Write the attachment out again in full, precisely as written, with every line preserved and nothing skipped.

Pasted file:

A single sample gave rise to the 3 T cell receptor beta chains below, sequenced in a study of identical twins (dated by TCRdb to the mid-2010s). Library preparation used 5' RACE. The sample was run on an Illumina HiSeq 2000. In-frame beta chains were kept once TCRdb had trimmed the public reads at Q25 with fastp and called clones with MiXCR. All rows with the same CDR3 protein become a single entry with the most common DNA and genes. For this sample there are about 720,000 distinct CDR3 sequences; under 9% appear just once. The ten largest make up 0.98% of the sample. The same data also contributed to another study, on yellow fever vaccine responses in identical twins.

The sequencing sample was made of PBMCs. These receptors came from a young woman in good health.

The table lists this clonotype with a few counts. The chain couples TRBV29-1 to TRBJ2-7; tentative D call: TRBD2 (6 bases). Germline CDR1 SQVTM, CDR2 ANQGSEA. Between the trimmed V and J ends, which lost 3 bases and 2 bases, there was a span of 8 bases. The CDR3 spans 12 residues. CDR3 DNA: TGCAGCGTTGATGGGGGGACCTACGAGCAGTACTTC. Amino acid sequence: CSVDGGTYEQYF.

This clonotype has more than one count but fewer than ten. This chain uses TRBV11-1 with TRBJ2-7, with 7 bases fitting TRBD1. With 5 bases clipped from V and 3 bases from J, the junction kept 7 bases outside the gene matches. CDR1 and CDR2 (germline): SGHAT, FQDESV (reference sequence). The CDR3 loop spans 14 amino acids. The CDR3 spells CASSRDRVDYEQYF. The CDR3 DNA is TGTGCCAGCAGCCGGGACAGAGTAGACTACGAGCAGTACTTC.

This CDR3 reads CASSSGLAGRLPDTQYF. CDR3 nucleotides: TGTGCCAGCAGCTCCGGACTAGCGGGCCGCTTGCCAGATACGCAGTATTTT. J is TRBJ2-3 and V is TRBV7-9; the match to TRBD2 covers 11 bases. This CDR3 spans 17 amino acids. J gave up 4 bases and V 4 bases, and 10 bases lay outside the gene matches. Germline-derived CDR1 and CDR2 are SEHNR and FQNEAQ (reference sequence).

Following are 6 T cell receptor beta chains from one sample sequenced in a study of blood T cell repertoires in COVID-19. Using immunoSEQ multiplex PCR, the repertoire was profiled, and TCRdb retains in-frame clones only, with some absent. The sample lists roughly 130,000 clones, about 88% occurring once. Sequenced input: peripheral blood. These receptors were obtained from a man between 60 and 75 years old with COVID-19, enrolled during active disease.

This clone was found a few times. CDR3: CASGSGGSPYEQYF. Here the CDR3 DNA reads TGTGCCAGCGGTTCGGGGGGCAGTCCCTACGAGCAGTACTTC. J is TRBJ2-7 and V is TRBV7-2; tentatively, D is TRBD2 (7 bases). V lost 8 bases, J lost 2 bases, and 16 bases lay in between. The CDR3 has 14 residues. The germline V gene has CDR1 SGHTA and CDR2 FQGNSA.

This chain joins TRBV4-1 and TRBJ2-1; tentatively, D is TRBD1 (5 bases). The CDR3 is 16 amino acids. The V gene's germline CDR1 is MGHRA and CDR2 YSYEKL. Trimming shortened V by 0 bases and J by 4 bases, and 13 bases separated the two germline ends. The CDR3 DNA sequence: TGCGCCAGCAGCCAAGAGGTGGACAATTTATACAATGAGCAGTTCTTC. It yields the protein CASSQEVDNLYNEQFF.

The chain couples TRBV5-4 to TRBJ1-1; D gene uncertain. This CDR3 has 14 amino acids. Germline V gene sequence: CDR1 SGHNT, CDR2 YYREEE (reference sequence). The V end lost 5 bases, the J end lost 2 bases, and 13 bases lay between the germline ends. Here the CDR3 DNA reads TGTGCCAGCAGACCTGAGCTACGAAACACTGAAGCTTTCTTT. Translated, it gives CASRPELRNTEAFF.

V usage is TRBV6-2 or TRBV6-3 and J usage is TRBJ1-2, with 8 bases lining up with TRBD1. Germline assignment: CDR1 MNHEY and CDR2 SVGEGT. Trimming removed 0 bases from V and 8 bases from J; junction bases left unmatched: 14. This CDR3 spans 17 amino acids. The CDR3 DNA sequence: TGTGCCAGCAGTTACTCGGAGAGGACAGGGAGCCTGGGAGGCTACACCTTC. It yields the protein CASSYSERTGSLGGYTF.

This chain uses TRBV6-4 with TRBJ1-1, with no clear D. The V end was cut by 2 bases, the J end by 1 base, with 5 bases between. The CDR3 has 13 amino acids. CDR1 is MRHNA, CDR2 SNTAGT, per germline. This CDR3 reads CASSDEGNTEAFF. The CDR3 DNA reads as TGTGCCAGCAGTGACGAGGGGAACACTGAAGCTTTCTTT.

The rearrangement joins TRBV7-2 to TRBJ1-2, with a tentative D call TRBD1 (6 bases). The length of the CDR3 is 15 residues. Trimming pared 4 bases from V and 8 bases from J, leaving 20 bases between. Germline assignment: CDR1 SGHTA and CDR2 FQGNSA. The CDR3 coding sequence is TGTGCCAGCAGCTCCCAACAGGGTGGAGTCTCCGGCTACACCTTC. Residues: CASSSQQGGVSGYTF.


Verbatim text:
A single sample gave rise to the 3 T cell receptor beta chains below, sequenced in a study of identical twins (dated by TCRdb to the mid-2010s). Library preparation used 5' RACE. The sample was run on an Illumina HiSeq 2000. In-frame beta chains were kept once TCRdb had trimmed the public reads at Q25 with fastp and called clones with MiXCR. All rows with the same CDR3 protein become a single entry with the most common DNA and genes. For this sample there are about 720,000 distinct CDR3 sequences; under 9% appear just once. The ten largest make up 0.98% of the sample. The same data also contributed to another study, on yellow fever vaccine responses in identical twins.

The sequencing sample was made of PBMCs. These receptors came from a young woman in good health.

The table lists this clonotype with a few counts. The chain couples TRBV29-1 to TRBJ2-7; tentative D call: TRBD2 (6 bases). Germline CDR1 SQVTM, CDR2 ANQGSEA. Between the trimmed V and J ends, which lost 3 bases and 2 bases, there was a span of 8 bases. The CDR3 spans 12 residues. CDR3 DNA: TGCAGCGTTGATGGGGGGACCTACGAGCAGTACTTC. Amino acid sequence: CSVDGGTYEQYF.

This clonotype has more than one count but fewer than ten. This chain uses TRBV11-1 with TRBJ2-7, with 7 bases fitting TRBD1. With 5 bases clipped from V and 3 bases from J, the junction kept 7 bases outside the gene matches. CDR1 and CDR2 (germline): SGHAT, FQDESV (reference sequence). The CDR3 loop spans 14 amino acids. The CDR3 spells CASSRDRVDYEQYF. The CDR3 DNA is TGTGCCAGCAGCCGGGACAGAGTAGACTACGAGCAGTACTTC.

This CDR3 reads CASSSGLAGRLPDTQYF. CDR3 nucleotides: TGTGCCAGCAGCTCCGGACTAGCGGGCCGCTTGCCAGATACGCAGTATTTT. J is TRBJ2-3 and V is TRBV7-9; the match to TRBD2 covers 11 bases. This CDR3 spans 17 amino acids. J gave up 4 bases and V 4 bases, and 10 bases lay outside the gene matches. Germline-derived CDR1 and CDR2 are SEHNR and FQNEAQ (reference sequence).

Following are 6 T cell receptor beta chains from one sample sequenced in a study of blood T cell repertoires in COVID-19. Using immunoSEQ multiplex PCR, the repertoire was profiled, and TCRdb retains in-frame clones only, with some absent. The sample lists roughly 130,000 clones, about 88% occurring once. Sequenced input: peripheral blood. These receptors were obtained from a man between 60 and 75 years old with COVID-19, enrolled during active disease.

This clone was found a few times. CDR3: CASGSGGSPYEQYF. Here the CDR3 DNA reads TGTGCCAGCGGTTCGGGGGGCAGTCCCTACGAGCAGTACTTC. J is TRBJ2-7 and V is TRBV7-2; tentatively, D is TRBD2 (7 bases). V lost 8 bases, J lost 2 bases, and 16 bases lay in between. The CDR3 has 14 residues. The germline V gene has CDR1 SGHTA and CDR2 FQGNSA.

This chain joins TRBV4-1 and TRBJ2-1; tentatively, D is TRBD1 (5 bases). The CDR3 is 16 amino acids. The V gene's germline CDR1 is MGHRA and CDR2 YSYEKL. Trimming shortened V by 0 bases and J by 4 bases, and 13 bases separated the two germline ends. The CDR3 DNA sequence: TGCGCCAGCAGCCAAGAGGTGGACAATTTATACAATGAGCAGTTCTTC. It yields the protein CASSQEVDNLYNEQFF.

The chain couples TRBV5-4 to TRBJ1-1; D gene uncertain. This CDR3 has 14 amino acids. Germline V gene sequence: CDR1 SGHNT, CDR2 YYREEE (reference sequence). The V end lost 5 bases, the J end lost 2 bases, and 13 bases lay between the germline ends. Here the CDR3 DNA reads TGTGCCAGCAGACCTGAGCTACGAAACACTGAAGCTTTCTTT. Translated, it gives CASRPELRNTEAFF.

V usage is TRBV6-2 or TRBV6-3 and J usage is TRBJ1-2, with 8 bases lining up with TRBD1. Germline assignment: CDR1 MNHEY and CDR2 SVGEGT. Trimming removed 0 bases from V and 8 bases from J; junction bases left unmatched: 14. This CDR3 spans 17 amino acids. The CDR3 DNA sequence: TGTGCCAGCAGTTACTCGGAGAGGACAGGGAGCCTGGGAGGCTACACCTTC. It yields the protein CASSYSERTGSLGGYTF.

This chain uses TRBV6-4 with TRBJ1-1, with no clear D. The V end was cut by 2 bases, the J end by 1 base, with 5 bases between. The CDR3 has 13 amino acids. CDR1 is MRHNA, CDR2 SNTAGT, per germline. This CDR3 reads CASSDEGNTEAFF. The CDR3 DNA reads as TGTGCCAGCAGTGACGAGGGGAACACTGAAGCTTTCTTT.

The rearrangement joins TRBV7-2 to TRBJ1-2, with a tentative D call TRBD1 (6 bases). The length of the CDR3 is 15 residues. Trimming pared 4 bases from V and 8 bases from J, leaving 20 bases between. Germline assignment: CDR1 SGHTA and CDR2 FQGNSA. The CDR3 coding sequence is TGTGCCAGCAGCTCCCAACAGGGTGGAGTCTCCGGCTACACCTTC. Residues: CASSSQQGGVSGYTF.